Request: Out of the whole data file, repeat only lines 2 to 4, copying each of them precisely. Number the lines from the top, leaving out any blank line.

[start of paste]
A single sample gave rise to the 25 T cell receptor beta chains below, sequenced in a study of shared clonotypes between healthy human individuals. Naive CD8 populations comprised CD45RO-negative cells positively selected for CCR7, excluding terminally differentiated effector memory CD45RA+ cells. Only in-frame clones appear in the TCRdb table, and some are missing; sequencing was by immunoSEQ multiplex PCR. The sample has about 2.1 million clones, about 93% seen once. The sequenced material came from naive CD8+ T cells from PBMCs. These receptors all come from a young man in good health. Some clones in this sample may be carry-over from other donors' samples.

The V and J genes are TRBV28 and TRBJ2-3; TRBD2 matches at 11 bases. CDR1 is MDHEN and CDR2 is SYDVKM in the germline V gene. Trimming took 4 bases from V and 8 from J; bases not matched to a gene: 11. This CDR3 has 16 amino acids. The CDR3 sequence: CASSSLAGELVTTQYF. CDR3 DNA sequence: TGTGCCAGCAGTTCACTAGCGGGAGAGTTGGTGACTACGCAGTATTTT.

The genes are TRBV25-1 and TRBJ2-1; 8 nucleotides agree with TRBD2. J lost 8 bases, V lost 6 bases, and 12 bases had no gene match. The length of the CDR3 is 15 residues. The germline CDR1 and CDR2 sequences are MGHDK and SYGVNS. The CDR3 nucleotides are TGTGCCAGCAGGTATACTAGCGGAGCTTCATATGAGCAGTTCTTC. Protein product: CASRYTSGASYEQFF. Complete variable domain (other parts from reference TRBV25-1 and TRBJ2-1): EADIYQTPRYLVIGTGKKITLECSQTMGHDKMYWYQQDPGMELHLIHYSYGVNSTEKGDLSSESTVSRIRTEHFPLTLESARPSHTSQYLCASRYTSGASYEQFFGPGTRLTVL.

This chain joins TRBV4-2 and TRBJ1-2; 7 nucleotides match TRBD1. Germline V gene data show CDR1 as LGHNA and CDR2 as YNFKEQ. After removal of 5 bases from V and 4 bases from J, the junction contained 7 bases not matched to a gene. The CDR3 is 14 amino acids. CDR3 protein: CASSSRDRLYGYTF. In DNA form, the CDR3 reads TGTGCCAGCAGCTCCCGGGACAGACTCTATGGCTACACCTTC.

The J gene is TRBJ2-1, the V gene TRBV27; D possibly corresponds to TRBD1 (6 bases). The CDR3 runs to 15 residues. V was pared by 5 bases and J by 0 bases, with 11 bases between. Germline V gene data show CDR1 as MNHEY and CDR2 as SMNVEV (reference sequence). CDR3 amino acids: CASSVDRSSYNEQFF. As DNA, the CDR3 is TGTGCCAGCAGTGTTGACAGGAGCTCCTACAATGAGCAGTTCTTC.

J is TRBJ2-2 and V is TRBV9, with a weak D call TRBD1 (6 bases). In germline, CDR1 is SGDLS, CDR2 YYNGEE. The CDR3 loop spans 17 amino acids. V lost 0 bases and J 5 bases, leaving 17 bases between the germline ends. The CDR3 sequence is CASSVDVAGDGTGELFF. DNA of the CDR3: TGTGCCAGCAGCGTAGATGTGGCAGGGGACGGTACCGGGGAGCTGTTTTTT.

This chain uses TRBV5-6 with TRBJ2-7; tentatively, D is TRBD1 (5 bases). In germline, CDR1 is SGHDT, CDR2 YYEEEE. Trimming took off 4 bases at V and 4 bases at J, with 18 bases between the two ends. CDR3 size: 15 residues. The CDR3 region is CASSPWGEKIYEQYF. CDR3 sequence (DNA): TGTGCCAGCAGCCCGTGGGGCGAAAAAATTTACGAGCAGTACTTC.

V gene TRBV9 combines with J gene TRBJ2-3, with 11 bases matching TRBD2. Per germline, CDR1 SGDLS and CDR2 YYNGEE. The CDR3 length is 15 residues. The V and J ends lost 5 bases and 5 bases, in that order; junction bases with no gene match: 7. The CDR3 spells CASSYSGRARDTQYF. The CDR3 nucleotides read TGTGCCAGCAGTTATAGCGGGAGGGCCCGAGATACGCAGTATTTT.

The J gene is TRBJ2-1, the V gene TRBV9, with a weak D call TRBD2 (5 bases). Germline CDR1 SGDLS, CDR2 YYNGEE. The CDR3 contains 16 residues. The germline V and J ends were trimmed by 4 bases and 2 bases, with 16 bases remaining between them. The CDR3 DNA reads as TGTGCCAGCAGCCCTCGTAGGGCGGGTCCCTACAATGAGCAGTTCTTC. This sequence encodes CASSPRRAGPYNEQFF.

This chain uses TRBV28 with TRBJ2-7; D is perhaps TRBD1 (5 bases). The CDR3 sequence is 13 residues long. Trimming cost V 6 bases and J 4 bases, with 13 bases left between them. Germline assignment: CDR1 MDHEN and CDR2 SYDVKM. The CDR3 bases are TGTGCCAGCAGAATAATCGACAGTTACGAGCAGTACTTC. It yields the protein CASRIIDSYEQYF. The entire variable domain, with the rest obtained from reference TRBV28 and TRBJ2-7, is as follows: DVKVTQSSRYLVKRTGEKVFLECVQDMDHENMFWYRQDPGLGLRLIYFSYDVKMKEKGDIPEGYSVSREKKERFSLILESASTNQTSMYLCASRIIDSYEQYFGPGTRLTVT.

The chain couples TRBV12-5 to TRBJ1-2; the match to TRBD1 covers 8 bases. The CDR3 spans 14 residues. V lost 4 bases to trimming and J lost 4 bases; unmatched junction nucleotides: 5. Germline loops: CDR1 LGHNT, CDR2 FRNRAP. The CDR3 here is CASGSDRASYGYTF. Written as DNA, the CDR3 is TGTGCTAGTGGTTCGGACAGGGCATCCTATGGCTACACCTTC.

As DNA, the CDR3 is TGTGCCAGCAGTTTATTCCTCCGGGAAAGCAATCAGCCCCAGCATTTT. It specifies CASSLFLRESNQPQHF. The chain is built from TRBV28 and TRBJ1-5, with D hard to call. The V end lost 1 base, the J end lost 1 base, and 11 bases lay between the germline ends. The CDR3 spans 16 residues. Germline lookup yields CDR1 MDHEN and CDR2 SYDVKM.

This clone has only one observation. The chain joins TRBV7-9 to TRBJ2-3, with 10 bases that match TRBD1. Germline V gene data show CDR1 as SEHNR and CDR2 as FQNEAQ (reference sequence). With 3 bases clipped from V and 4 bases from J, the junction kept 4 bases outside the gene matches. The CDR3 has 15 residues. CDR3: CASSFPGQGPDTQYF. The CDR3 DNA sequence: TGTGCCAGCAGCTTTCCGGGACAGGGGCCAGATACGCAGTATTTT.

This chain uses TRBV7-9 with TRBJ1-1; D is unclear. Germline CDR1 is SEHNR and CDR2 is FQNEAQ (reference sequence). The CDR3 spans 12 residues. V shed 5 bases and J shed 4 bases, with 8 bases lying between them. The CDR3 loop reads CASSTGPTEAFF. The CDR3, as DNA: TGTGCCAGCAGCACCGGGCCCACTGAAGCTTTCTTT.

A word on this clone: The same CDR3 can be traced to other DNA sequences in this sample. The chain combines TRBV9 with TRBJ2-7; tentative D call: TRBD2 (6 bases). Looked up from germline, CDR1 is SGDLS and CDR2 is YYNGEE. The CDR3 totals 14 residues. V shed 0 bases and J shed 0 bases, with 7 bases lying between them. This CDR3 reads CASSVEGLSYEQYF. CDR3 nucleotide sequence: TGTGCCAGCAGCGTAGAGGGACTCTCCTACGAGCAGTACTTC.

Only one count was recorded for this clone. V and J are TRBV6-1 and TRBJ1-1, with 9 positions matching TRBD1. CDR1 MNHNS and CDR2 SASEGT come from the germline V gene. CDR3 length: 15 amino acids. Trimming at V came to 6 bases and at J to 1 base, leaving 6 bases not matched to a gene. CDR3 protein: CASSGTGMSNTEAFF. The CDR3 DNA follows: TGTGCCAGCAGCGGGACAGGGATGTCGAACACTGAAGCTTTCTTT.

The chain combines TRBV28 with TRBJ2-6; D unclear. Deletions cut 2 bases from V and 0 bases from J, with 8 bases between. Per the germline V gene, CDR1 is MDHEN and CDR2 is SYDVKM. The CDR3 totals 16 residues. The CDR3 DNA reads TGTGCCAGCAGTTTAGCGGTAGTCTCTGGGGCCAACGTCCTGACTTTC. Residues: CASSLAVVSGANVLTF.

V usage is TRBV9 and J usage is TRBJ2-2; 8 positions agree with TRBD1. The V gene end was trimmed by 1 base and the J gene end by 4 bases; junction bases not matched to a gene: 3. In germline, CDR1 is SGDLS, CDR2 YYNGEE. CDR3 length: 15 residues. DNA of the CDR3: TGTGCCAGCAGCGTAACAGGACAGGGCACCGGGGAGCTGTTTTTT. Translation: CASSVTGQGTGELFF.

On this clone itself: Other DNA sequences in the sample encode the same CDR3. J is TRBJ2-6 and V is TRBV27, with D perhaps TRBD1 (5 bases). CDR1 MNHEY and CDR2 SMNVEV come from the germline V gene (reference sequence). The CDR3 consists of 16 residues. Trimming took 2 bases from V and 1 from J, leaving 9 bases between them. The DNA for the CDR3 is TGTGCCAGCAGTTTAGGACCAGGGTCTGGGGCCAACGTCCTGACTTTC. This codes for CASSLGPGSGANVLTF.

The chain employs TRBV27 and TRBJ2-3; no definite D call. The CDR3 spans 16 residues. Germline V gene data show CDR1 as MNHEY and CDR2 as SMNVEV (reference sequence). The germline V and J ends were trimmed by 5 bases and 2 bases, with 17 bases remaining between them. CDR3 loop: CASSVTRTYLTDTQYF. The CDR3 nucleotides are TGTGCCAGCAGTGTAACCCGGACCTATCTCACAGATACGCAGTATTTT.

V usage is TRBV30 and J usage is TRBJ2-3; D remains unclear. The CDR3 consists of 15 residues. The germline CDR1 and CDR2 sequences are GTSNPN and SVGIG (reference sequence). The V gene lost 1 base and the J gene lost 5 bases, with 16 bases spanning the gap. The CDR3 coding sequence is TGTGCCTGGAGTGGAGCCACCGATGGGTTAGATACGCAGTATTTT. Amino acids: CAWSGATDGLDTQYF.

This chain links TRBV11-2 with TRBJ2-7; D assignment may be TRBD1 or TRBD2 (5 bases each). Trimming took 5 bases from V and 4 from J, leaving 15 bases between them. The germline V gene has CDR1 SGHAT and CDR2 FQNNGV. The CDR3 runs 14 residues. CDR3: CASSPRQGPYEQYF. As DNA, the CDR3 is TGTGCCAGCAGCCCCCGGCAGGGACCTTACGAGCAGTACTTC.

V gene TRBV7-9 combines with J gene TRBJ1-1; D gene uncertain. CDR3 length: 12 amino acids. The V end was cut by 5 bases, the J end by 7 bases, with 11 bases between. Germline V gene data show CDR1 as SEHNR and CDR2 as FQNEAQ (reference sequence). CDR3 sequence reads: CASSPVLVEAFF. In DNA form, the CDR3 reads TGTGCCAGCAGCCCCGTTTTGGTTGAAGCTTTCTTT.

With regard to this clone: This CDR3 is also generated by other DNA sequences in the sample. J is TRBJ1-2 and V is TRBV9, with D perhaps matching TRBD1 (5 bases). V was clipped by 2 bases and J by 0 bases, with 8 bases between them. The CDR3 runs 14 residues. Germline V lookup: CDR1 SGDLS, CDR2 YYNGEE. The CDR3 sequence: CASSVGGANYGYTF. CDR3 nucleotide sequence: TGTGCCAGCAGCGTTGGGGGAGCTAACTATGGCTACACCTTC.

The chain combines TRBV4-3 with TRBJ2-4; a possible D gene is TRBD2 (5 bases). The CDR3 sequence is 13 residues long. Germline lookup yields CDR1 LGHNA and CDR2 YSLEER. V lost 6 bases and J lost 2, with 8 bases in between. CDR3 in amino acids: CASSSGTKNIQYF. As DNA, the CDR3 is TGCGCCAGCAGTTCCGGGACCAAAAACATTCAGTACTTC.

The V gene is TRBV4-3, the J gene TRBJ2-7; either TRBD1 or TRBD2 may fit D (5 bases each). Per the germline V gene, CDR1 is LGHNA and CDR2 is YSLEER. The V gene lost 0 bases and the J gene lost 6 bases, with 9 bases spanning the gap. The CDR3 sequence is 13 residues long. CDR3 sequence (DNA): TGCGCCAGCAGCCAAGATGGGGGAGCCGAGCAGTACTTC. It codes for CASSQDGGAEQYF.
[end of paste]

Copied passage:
The V and J genes are TRBV28 and TRBJ2-3; TRBD2 matches at 11 bases. CDR1 is MDHEN and CDR2 is SYDVKM in the germline V gene. Trimming took 4 bases from V and 8 from J; bases not matched to a gene: 11. This CDR3 has 16 amino acids. The CDR3 sequence: CASSSLAGELVTTQYF. CDR3 DNA sequence: TGTGCCAGCAGTTCACTAGCGGGAGAGTTGGTGACTACGCAGTATTTT.

The genes are TRBV25-1 and TRBJ2-1; 8 nucleotides agree with TRBD2. J lost 8 bases, V lost 6 bases, and 12 bases had no gene match. The length of the CDR3 is 15 residues. The germline CDR1 and CDR2 sequences are MGHDK and SYGVNS. The CDR3 nucleotides are TGTGCCAGCAGGTATACTAGCGGAGCTTCATATGAGCAGTTCTTC. Protein product: CASRYTSGASYEQFF. Complete variable domain (other parts from reference TRBV25-1 and TRBJ2-1): EADIYQTPRYLVIGTGKKITLECSQTMGHDKMYWYQQDPGMELHLIHYSYGVNSTEKGDLSSESTVSRIRTEHFPLTLESARPSHTSQYLCASRYTSGASYEQFFGPGTRLTVL.

This chain joins TRBV4-2 and TRBJ1-2; 7 nucleotides match TRBD1. Germline V gene data show CDR1 as LGHNA and CDR2 as YNFKEQ. After removal of 5 bases from V and 4 bases from J, the junction contained 7 bases not matched to a gene. The CDR3 is 14 amino acids. CDR3 protein: CASSSRDRLYGYTF. In DNA form, the CDR3 reads TGTGCCAGCAGCTCCCGGGACAGACTCTATGGCTACACCTTC.